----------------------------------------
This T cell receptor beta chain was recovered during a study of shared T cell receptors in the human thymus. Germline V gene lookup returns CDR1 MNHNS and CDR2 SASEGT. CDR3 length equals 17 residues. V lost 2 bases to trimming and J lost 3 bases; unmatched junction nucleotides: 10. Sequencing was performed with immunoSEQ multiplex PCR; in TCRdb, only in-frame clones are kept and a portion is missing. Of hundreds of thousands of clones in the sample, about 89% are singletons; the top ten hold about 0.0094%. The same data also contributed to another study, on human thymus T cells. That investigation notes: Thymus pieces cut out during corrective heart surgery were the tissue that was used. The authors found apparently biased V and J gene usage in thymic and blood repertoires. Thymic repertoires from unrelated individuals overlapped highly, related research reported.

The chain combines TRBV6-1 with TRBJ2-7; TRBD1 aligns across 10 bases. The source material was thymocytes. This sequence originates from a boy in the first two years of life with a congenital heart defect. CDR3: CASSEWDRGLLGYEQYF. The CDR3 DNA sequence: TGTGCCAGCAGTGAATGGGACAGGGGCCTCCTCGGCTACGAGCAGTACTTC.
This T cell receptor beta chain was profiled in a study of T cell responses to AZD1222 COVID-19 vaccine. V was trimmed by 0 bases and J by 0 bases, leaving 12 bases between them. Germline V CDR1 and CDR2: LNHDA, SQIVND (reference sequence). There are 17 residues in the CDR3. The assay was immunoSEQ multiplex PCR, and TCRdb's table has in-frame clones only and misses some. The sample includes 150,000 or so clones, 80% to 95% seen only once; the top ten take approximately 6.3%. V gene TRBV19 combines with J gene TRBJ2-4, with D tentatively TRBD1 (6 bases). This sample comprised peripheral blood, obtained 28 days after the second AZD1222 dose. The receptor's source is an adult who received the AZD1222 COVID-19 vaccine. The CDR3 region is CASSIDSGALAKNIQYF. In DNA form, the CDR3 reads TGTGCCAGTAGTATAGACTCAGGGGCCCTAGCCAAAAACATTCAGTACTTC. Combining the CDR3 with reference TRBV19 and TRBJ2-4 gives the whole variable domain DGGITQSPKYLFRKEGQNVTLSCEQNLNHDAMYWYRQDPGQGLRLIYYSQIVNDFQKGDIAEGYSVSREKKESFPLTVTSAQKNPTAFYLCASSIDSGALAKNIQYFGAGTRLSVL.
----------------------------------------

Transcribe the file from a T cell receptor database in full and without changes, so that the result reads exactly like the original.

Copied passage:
This T cell receptor beta chain was recovered during a study of shared T cell receptors in the human thymus. Germline V gene lookup returns CDR1 MNHNS and CDR2 SASEGT. CDR3 length equals 17 residues. V lost 2 bases to trimming and J lost 3 bases; unmatched junction nucleotides: 10. Sequencing was performed with immunoSEQ multiplex PCR; in TCRdb, only in-frame clones are kept and a portion is missing. Of hundreds of thousands of clones in the sample, about 89% are singletons; the top ten hold about 0.0094%. The same data also contributed to another study, on human thymus T cells. That investigation notes: Thymus pieces cut out during corrective heart surgery were the tissue that was used. The authors found apparently biased V and J gene usage in thymic and blood repertoires. Thymic repertoires from unrelated individuals overlapped highly, related research reported.

The chain combines TRBV6-1 with TRBJ2-7; TRBD1 aligns across 10 bases. The source material was thymocytes. This sequence originates from a boy in the first two years of life with a congenital heart defect. CDR3: CASSEWDRGLLGYEQYF. The CDR3 DNA sequence: TGTGCCAGCAGTGAATGGGACAGGGGCCTCCTCGGCTACGAGCAGTACTTC.
This T cell receptor beta chain was profiled in a study of T cell responses to AZD1222 COVID-19 vaccine. V was trimmed by 0 bases and J by 0 bases, leaving 12 bases between them. Germline V CDR1 and CDR2: LNHDA, SQIVND (reference sequence). There are 17 residues in the CDR3. The assay was immunoSEQ multiplex PCR, and TCRdb's table has in-frame clones only and misses some. The sample includes 150,000 or so clones, 80% to 95% seen only once; the top ten take approximately 6.3%. V gene TRBV19 combines with J gene TRBJ2-4, with D tentatively TRBD1 (6 bases). This sample comprised peripheral blood, obtained 28 days after the second AZD1222 dose. The receptor's source is an adult who received the AZD1222 COVID-19 vaccine. The CDR3 region is CASSIDSGALAKNIQYF. In DNA form, the CDR3 reads TGTGCCAGTAGTATAGACTCAGGGGCCCTAGCCAAAAACATTCAGTACTTC. Combining the CDR3 with reference TRBV19 and TRBJ2-4 gives the whole variable domain DGGITQSPKYLFRKEGQNVTLSCEQNLNHDAMYWYRQDPGQGLRLIYYSQIVNDFQKGDIAEGYSVSREKKESFPLTVTSAQKNPTAFYLCASSIDSGALAKNIQYFGAGTRLSVL.